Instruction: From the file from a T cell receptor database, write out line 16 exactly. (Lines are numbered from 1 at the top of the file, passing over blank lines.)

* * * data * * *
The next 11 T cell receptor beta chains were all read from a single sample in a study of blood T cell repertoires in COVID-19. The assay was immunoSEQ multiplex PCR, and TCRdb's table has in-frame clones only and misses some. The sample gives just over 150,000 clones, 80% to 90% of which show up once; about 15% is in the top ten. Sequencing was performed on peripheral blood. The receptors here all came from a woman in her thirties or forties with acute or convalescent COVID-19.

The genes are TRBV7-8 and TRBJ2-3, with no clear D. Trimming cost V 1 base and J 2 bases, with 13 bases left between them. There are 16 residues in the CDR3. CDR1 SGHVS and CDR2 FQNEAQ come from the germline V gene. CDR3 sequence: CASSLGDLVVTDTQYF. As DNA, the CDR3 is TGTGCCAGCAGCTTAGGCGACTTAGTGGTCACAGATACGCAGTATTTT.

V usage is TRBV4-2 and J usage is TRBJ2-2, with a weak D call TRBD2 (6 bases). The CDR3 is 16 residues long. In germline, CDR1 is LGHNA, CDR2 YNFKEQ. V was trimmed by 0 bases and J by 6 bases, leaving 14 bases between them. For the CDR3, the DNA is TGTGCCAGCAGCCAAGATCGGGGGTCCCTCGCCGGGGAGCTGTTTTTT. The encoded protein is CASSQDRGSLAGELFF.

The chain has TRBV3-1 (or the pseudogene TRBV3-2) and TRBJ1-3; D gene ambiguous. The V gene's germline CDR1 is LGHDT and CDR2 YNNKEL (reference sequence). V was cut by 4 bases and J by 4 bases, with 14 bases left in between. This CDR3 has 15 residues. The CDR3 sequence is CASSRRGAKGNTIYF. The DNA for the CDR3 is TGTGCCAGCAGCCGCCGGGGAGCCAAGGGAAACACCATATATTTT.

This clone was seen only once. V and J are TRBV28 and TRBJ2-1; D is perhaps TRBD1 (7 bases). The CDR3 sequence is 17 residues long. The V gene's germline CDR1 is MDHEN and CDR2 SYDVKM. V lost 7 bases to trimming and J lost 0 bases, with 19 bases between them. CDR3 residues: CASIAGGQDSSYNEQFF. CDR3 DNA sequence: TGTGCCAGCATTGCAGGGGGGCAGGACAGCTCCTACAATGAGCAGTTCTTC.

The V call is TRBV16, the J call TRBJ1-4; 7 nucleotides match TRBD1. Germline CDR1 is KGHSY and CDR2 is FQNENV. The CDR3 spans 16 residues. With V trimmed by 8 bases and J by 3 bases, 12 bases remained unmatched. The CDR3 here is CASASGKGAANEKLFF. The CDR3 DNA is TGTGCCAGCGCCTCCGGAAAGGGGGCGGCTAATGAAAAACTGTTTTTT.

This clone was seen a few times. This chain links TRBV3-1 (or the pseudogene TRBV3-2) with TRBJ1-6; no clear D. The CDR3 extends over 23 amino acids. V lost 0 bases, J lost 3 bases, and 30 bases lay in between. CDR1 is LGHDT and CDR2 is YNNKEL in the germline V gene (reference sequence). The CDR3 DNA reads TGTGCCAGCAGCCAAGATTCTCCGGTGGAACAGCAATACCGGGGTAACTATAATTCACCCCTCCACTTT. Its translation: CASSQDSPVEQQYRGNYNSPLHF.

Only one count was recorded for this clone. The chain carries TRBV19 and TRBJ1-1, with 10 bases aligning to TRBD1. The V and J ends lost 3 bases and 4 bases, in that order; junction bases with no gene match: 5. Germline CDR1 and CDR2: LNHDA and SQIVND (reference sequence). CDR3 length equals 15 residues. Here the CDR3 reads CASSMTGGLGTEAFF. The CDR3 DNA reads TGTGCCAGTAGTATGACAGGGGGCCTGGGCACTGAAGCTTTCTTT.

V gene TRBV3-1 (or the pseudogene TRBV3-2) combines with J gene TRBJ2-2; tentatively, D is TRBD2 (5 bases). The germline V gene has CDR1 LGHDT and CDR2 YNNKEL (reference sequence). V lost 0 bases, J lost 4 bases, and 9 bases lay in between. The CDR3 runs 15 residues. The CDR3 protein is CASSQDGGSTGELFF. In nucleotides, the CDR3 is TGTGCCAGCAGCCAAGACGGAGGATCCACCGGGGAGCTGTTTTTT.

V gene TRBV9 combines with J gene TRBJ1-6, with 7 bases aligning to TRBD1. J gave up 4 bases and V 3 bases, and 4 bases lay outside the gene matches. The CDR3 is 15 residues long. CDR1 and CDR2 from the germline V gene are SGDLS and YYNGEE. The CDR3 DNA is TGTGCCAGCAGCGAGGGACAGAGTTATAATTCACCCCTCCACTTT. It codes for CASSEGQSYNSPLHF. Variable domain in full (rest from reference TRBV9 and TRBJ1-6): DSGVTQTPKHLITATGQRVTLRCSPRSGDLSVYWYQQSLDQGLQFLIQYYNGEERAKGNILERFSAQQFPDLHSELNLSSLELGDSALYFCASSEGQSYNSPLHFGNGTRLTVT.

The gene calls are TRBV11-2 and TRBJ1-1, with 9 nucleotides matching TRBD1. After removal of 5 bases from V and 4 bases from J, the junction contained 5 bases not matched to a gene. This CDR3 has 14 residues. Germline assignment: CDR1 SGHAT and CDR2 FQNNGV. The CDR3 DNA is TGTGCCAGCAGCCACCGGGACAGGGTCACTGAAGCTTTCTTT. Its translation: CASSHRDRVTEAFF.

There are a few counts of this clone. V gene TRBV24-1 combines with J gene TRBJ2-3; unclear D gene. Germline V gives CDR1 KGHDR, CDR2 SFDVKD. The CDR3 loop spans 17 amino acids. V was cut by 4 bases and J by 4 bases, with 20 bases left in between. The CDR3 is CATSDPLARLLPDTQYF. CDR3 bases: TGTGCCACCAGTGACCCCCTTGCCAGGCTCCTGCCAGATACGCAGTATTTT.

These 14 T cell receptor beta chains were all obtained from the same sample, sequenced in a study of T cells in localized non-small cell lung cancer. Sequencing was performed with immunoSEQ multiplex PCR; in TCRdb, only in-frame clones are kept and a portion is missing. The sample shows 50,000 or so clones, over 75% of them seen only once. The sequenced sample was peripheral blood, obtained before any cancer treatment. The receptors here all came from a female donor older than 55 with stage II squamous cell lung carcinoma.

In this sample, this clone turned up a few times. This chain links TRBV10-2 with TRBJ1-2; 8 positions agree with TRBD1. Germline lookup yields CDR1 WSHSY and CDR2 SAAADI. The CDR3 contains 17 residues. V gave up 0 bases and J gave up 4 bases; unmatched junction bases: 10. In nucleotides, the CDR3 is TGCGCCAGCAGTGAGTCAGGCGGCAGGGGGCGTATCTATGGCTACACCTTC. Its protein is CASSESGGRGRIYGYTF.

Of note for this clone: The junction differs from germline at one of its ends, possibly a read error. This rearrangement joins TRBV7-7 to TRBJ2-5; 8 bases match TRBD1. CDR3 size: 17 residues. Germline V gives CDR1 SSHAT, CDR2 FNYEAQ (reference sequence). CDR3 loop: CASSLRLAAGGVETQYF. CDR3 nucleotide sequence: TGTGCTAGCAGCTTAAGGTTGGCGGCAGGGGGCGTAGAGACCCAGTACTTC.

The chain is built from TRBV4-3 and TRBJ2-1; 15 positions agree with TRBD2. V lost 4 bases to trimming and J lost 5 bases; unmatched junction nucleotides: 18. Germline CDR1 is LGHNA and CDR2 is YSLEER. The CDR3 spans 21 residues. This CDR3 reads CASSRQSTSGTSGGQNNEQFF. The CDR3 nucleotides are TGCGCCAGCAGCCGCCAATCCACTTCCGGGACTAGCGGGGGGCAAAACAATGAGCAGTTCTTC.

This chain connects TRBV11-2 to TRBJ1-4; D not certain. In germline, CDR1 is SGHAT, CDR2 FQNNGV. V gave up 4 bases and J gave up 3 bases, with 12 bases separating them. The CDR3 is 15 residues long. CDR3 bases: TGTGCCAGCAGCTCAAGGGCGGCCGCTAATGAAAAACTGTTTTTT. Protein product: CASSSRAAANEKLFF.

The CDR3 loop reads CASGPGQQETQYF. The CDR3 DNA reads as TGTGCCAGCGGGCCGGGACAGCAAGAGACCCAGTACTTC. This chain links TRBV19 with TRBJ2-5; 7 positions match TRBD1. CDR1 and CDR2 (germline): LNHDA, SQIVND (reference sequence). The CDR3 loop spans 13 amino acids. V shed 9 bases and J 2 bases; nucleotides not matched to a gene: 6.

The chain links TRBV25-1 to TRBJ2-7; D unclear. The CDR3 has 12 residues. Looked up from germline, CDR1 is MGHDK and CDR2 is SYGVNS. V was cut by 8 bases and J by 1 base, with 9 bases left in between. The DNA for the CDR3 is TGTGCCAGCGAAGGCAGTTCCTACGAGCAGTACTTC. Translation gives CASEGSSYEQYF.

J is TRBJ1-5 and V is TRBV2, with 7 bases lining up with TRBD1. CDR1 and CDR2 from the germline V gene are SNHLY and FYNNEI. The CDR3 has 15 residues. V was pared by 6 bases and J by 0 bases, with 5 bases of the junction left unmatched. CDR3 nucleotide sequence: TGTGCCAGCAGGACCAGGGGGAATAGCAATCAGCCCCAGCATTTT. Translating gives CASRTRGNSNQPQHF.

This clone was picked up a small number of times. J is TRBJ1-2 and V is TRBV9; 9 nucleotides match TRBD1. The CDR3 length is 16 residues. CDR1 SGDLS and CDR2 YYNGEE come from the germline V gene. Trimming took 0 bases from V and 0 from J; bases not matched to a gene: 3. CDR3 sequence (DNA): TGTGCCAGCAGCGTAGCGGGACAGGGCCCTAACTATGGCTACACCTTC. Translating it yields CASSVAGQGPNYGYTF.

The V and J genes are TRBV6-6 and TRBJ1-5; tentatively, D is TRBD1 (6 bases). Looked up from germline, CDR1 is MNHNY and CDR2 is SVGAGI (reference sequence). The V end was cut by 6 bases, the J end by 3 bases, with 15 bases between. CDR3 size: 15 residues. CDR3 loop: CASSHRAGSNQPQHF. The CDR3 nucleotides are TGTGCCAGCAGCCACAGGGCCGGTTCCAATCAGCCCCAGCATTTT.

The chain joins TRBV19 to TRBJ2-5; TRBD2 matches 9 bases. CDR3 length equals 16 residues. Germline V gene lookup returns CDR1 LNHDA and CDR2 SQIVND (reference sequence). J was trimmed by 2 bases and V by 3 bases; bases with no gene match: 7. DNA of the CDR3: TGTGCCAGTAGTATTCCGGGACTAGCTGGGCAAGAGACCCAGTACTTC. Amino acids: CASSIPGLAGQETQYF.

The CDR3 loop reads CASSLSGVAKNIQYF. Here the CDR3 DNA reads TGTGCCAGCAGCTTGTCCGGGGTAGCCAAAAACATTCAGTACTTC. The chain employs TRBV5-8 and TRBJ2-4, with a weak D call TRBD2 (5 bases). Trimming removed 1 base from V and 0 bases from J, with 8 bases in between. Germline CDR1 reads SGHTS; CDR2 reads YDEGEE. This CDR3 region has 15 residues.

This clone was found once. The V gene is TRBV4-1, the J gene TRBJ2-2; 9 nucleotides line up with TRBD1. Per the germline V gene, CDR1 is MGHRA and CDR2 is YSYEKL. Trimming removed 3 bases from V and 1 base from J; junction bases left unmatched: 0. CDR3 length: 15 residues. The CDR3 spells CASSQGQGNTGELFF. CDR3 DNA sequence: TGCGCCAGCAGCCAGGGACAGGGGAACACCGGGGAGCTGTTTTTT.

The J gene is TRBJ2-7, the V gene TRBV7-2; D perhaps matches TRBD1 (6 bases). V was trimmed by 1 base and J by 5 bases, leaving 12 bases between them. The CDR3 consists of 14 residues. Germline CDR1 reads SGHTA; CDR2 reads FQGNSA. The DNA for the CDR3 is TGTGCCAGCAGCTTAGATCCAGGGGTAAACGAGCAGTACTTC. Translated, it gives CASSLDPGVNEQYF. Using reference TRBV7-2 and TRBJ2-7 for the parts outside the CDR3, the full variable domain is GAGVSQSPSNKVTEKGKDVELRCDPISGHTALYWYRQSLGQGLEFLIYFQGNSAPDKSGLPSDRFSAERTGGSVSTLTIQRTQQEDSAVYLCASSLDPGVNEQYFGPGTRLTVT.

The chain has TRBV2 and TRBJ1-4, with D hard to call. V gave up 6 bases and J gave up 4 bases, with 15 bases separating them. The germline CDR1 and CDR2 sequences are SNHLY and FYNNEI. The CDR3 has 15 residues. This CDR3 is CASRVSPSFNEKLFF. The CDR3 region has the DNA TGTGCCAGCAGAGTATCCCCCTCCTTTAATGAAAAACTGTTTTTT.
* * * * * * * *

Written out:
The chain is built from TRBV4-3 and TRBJ2-1; 15 positions agree with TRBD2. V lost 4 bases to trimming and J lost 5 bases; unmatched junction nucleotides: 18. Germline CDR1 is LGHNA and CDR2 is YSLEER. The CDR3 spans 21 residues. This CDR3 reads CASSRQSTSGTSGGQNNEQFF. The CDR3 nucleotides are TGCGCCAGCAGCCGCCAATCCACTTCCGGGACTAGCGGGGGGCAAAACAATGAGCAGTTCTTC.